begs the question of why we need a Christmas story from the well rinsed Dr Seuss pantheon. But here we have it.
Directors Yarrow Cheney (The Secret Life of Pets) and Scott Mosier (Eddie's Life Coach) have pieced together a feel-good film that puts a spotlight on Christmas cheer.
Residents of the snowy town of Whoville have decided to turn up their Christmas festivities to 11.
Enter that ol' killjoy, the Grinch (Benedict Cumberbatch), to cast the shadow of his lowing brow upon the town's unbridled optimism. We all know the Grinch's drill; loner, outcast, grumpy, and Whoville's seasonal exuberance proves to be one curly ribbon too many. He is, however, not quite the curmudgeon we've become accustomed to in previous films. In fact, when he complained of rampant consumerism I began to be sympathetic to his plight.
His mission to steal the town's joy (ie. their Christmas presents) sees him, along with his trusty dog Max, embarking on an evening of "righteous" thievery that has far-reaching consequences.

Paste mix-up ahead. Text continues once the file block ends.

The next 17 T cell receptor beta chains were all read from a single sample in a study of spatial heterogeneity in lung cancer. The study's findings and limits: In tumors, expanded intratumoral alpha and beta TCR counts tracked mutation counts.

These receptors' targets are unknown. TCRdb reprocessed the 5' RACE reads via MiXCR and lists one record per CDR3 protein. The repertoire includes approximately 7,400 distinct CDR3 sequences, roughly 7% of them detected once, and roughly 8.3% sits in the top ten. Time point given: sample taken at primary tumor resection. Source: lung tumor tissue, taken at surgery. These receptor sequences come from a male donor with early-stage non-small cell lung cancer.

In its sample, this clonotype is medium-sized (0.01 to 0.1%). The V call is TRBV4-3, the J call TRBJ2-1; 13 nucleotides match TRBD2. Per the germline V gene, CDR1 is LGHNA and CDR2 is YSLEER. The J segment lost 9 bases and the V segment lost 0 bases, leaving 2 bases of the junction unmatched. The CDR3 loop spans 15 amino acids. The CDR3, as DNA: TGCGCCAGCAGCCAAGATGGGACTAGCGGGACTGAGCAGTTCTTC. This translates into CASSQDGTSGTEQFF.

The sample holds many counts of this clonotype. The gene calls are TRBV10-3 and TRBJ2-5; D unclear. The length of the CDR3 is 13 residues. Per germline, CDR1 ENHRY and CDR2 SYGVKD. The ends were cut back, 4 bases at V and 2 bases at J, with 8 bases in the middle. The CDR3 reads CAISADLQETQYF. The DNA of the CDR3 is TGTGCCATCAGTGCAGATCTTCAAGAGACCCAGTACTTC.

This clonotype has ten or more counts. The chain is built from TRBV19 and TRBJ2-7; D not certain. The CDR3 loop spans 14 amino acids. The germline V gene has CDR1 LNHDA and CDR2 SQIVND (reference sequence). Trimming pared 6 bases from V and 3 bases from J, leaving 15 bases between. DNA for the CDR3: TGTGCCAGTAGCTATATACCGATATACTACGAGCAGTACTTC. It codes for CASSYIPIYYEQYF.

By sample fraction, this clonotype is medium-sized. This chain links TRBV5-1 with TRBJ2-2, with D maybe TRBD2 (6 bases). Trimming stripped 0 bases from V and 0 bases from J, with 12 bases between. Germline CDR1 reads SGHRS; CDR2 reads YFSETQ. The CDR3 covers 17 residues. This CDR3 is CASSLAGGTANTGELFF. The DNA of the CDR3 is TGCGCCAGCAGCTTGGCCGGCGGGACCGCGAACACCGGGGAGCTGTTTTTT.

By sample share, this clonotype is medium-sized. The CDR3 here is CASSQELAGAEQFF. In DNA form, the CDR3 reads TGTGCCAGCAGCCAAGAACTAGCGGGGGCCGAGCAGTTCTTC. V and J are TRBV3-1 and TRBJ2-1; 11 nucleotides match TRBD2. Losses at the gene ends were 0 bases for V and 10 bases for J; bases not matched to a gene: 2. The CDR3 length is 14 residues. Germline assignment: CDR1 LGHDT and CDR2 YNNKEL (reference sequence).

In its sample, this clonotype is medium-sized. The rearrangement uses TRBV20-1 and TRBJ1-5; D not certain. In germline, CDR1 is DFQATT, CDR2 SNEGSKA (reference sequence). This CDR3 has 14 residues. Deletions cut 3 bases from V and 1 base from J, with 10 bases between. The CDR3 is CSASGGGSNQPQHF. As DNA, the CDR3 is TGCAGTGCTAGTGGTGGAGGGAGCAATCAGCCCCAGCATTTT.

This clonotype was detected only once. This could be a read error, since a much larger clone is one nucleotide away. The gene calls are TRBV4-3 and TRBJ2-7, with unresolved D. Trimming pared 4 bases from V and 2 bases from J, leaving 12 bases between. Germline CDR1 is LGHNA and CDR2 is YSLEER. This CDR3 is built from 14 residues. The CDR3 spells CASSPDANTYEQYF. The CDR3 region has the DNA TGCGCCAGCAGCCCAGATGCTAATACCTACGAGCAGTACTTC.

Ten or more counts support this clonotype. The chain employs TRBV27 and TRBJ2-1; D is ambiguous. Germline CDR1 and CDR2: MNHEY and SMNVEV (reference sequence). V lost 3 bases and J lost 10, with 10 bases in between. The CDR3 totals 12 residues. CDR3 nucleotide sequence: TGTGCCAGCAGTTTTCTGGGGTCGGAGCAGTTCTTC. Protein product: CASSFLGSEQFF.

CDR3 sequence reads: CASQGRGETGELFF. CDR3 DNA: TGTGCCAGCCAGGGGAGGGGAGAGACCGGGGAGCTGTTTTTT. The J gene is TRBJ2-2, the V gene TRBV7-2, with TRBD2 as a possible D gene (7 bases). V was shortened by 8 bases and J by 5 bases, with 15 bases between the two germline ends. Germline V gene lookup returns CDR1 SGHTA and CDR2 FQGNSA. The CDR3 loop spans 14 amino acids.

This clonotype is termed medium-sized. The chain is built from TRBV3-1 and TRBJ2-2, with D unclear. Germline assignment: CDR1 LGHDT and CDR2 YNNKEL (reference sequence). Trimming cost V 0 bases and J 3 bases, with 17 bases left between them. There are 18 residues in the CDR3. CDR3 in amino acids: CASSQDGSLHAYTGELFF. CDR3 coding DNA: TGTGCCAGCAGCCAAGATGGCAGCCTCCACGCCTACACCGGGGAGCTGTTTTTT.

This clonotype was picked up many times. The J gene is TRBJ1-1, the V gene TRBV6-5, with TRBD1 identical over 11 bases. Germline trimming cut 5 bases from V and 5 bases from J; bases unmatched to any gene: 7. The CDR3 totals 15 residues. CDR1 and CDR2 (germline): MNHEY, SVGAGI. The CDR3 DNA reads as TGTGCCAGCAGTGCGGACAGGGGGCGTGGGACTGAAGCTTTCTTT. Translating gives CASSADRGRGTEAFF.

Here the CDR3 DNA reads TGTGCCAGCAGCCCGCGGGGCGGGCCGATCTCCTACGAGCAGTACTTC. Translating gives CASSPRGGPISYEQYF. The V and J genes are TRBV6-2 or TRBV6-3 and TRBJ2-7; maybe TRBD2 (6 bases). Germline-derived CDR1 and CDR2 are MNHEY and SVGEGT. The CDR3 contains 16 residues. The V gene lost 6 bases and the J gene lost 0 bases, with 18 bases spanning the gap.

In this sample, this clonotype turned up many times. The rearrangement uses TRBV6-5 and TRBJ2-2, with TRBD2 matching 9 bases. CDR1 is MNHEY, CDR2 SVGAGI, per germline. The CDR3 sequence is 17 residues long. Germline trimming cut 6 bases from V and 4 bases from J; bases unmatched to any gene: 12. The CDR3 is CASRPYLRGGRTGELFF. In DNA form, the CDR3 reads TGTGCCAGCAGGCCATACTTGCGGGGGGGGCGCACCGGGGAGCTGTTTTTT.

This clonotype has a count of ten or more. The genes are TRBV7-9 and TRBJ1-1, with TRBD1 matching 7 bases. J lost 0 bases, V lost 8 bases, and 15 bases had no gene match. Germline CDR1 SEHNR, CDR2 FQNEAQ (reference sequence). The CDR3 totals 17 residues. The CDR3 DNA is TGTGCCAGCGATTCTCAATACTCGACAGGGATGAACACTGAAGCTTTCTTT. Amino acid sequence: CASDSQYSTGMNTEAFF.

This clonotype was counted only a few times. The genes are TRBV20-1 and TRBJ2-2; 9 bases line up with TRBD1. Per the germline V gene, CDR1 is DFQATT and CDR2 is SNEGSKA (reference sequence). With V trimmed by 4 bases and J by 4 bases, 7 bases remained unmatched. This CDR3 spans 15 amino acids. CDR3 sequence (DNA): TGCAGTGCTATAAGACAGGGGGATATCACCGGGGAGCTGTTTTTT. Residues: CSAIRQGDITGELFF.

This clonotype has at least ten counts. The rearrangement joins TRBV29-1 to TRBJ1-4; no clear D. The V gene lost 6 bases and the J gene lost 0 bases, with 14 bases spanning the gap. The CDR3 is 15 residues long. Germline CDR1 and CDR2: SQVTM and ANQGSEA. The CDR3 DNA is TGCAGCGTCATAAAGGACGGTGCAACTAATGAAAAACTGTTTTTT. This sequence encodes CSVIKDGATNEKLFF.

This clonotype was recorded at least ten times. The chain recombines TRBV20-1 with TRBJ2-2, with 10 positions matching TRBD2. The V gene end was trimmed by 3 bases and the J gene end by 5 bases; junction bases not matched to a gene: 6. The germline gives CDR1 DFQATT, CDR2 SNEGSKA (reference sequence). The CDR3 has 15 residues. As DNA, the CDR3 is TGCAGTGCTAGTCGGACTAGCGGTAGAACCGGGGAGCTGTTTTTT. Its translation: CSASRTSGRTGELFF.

On the surface, the film offers plenty of plucky family entertainment. It has a noble message, and even takes the time to paint the Grinch's backstory. Visually it's full of lively action, the animation is snappy and the pallet is bright and attractive.
However, Michael LeSieur's (You Me and Dupree) pallid writing hasn't done this film any favours. More should've been made of the talent on offer and despite Cumberbatch squeezing what he can from the bland screenplay, it remains a story that lacks depth and wit.
That said, there are a couple of highlights worth noting; Mr Bricklebaum's (Kenan Thompson) infectious enthusiasm delivers a few chuckles and the film's vibrant visuals will no doubt delight the young'uns. But ultimately The Grinch feels like you've received one of those practical Christmas presents destined for the sock drawer; soft, dull and lacking in imaginative spark. Bah humbug.
Running time: 90 minutes Censor: G